How Correlated Weather Fluctuations Take Down Power Grids

Physics 11, s72
Line failures can emerge and propagate in power grids because of varying power injections such as those from wind and solar plants.
T. Nesti et al., Phys. Rev. Lett. (2018)

Intermittent power generation from renewable sources such as wind and solar may test the reliability of a power grid in ways that aren’t fully understood. Now, Tommaso Nesti of the National Research Institute for Mathematics and Computer Science, Netherlands, and colleagues have drawn on concepts from statistical physics to predict how such power grids might respond to randomly fluctuating power injections.

The researchers’ model of power grids includes information about power line capacity, network topology, and historical data on power loads and generation. They predicted potential failures in the network using large deviations theory, a mathematical framework for analyzing rare events and the way they occur. This analysis created a ranking of which lines are most likely to fail for a given set of grid operating parameters and weather conditions.

To validate their theoretical findings, the team used real data from a power transmission network in Germany. The researchers first estimated the correlations of power injections resulting from weather fluctuations. They then used these correlations to identify the power production pattern that most likely leads to the failure of any given line. One key finding is that failures don’t necessarily result from large fluctuations in nearby power injections but rather from “summing up” many smaller unusual fluctuations spread across the network. They also found that failures can propagate in nonobvious ways. An initial line failure can cause stress and possibly the failure of other lines, even those far from the original point of failure, depending on the layout of the network and weather-induced correlations.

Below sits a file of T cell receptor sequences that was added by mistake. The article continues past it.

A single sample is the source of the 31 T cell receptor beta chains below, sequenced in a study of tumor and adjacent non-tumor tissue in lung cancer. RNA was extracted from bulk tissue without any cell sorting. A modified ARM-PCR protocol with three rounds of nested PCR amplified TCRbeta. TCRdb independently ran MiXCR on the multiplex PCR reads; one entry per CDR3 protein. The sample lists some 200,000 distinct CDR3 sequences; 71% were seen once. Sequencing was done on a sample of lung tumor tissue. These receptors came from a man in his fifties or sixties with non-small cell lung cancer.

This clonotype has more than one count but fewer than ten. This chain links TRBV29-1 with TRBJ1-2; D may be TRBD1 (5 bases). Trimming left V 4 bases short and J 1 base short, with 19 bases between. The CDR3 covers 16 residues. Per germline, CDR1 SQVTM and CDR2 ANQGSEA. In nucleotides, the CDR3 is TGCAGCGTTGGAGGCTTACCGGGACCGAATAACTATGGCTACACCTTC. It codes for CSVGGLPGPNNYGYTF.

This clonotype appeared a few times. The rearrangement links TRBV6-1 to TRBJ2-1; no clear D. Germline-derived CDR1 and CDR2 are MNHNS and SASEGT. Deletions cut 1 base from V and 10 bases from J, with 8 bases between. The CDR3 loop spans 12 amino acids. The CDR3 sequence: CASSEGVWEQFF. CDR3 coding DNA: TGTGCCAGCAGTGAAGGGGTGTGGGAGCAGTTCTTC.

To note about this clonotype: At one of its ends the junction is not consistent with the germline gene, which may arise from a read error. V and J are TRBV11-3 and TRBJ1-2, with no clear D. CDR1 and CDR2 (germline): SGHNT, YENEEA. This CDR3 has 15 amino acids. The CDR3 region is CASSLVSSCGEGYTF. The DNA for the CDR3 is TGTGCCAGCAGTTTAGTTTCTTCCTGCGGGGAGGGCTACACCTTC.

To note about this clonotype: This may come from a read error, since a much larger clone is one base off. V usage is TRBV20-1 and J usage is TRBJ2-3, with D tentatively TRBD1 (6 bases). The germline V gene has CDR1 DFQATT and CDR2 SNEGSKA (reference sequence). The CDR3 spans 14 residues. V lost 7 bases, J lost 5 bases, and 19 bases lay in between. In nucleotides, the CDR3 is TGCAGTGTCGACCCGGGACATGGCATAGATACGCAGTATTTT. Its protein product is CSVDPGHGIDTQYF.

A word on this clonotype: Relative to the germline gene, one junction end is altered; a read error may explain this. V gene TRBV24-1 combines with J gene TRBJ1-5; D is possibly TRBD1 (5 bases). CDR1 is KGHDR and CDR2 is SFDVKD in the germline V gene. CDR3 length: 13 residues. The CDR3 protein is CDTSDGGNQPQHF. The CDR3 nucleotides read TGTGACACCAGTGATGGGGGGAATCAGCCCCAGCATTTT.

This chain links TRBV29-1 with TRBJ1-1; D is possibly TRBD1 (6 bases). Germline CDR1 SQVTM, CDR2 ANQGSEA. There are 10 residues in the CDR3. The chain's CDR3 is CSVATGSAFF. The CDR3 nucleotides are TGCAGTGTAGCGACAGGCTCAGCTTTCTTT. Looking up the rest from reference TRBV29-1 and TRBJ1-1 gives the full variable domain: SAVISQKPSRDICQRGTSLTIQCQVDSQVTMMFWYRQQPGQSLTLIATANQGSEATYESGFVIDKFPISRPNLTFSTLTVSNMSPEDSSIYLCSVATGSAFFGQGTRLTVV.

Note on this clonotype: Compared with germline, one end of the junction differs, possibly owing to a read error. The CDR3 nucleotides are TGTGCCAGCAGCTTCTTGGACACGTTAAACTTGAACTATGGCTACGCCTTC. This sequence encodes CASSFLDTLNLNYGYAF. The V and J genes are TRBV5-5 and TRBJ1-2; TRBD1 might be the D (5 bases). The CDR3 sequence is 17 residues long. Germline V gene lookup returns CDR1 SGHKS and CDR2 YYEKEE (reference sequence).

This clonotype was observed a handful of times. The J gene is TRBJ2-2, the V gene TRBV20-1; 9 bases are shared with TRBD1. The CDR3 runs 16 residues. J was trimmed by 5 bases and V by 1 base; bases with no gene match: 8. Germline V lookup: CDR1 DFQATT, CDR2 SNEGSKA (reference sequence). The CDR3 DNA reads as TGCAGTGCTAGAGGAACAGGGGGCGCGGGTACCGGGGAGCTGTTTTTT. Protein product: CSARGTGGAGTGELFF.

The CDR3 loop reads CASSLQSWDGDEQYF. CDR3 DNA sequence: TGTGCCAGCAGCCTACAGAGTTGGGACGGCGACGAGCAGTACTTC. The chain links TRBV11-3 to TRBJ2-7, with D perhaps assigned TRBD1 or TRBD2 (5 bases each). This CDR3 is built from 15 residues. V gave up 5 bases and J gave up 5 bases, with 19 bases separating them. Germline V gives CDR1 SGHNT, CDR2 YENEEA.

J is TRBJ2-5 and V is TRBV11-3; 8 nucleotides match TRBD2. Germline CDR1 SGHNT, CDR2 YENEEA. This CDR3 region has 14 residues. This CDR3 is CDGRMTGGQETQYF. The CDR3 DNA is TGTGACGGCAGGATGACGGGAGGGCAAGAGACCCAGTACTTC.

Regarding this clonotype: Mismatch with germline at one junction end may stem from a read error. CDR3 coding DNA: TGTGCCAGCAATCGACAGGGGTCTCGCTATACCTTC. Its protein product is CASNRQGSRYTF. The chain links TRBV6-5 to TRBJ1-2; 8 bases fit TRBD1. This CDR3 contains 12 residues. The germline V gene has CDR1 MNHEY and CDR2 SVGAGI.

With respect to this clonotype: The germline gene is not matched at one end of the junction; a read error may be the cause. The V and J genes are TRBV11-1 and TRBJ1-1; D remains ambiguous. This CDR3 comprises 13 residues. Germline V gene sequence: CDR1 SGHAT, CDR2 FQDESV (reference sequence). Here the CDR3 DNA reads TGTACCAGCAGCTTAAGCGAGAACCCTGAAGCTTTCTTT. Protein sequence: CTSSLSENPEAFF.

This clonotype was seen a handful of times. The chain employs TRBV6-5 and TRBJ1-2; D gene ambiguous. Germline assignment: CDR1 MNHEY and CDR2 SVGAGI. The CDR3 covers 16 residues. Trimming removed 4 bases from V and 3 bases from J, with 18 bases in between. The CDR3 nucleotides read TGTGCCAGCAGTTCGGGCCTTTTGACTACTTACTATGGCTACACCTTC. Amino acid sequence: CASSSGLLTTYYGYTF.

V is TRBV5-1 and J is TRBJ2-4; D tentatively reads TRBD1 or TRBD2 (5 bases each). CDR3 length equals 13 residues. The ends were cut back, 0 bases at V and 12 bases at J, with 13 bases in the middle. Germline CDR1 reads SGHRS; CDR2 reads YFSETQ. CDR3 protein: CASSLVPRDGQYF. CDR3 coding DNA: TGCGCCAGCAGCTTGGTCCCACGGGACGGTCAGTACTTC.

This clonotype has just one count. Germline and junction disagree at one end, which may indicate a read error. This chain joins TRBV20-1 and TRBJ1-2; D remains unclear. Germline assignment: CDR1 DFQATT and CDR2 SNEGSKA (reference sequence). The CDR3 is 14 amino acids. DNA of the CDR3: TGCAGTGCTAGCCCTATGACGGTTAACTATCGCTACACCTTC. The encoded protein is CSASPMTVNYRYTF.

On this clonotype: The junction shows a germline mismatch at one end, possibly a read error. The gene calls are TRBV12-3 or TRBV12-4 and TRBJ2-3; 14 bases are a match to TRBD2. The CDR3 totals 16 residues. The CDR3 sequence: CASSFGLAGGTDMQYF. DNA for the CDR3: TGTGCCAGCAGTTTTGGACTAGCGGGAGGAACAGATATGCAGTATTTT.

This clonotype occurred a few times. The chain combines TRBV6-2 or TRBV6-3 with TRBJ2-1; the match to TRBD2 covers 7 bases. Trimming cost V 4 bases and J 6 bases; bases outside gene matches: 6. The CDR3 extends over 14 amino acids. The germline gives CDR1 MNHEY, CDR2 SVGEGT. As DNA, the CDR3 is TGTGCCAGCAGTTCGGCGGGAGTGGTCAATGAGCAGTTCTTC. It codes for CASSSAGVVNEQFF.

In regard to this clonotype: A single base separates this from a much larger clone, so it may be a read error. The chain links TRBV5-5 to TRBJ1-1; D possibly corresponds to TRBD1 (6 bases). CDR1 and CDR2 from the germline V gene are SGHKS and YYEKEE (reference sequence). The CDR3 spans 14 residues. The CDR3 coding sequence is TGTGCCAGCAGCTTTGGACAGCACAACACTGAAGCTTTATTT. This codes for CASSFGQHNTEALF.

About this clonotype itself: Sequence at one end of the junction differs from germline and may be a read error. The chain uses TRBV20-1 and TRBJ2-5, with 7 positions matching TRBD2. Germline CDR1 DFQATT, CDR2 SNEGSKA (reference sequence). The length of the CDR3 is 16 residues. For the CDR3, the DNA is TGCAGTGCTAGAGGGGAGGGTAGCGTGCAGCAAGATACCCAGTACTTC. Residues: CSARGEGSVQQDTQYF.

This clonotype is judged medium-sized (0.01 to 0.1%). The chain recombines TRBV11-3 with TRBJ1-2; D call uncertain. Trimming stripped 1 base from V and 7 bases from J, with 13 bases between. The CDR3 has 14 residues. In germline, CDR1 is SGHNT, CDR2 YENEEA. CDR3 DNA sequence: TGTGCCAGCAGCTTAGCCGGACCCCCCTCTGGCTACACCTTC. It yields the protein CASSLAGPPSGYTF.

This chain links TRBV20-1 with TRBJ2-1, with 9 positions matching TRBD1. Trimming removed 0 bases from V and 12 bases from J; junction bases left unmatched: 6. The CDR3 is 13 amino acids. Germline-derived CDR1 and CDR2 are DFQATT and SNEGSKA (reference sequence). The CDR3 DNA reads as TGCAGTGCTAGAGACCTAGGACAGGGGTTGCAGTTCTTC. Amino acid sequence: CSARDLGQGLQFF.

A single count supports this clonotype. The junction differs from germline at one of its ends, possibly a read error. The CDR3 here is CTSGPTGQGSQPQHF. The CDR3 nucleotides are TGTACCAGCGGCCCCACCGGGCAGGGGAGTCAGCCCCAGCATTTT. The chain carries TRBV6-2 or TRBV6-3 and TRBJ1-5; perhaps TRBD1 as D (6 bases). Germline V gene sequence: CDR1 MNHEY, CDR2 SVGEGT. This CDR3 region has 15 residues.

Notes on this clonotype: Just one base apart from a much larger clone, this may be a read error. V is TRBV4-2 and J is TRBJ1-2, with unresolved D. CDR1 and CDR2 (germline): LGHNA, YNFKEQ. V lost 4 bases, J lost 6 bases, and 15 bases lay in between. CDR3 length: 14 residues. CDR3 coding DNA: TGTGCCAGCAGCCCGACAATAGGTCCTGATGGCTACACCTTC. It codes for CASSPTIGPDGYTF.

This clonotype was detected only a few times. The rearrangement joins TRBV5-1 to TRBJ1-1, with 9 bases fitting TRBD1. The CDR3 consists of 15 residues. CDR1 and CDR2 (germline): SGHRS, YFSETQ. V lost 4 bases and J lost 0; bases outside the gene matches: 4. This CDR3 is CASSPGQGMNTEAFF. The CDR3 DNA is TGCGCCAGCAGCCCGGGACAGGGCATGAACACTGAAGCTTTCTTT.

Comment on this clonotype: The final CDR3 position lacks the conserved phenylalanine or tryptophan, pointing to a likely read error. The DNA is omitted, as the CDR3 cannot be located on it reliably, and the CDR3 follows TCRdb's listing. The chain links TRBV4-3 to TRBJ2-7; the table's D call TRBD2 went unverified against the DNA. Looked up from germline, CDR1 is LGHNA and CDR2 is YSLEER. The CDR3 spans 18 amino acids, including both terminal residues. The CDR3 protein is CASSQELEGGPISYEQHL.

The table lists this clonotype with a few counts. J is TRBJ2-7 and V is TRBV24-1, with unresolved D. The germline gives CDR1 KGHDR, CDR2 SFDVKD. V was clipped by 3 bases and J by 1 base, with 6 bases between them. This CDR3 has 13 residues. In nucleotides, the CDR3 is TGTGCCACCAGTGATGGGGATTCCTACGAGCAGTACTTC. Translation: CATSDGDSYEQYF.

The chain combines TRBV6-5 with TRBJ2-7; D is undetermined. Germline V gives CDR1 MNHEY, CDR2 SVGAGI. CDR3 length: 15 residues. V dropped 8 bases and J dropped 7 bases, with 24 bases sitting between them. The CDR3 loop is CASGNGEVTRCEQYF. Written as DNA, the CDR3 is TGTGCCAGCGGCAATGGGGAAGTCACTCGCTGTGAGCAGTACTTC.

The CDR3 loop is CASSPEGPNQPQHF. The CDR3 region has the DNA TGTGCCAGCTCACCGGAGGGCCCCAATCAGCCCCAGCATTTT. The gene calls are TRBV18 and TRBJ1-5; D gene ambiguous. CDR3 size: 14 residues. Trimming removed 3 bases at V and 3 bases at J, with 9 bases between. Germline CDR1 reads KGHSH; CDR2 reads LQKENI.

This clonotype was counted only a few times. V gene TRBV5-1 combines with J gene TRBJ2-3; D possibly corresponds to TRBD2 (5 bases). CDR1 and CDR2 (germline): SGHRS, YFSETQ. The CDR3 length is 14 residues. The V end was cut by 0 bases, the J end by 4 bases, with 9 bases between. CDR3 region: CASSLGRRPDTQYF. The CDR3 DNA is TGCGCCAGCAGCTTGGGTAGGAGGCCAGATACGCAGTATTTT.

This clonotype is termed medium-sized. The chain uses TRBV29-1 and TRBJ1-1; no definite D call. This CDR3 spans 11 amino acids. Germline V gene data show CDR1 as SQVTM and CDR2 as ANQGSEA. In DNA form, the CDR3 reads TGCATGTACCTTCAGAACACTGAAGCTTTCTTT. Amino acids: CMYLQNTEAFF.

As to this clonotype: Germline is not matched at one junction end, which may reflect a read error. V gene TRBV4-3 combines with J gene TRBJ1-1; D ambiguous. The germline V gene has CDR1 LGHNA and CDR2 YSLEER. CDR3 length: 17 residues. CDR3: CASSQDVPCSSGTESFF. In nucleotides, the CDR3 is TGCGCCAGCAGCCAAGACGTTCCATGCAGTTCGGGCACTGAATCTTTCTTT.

This research is published in Physical Review Letters.

–Christopher Crockett

Christopher Crockett is a freelance writer based in Montgomery, Alabama.

Subject Areas

Complex Systems

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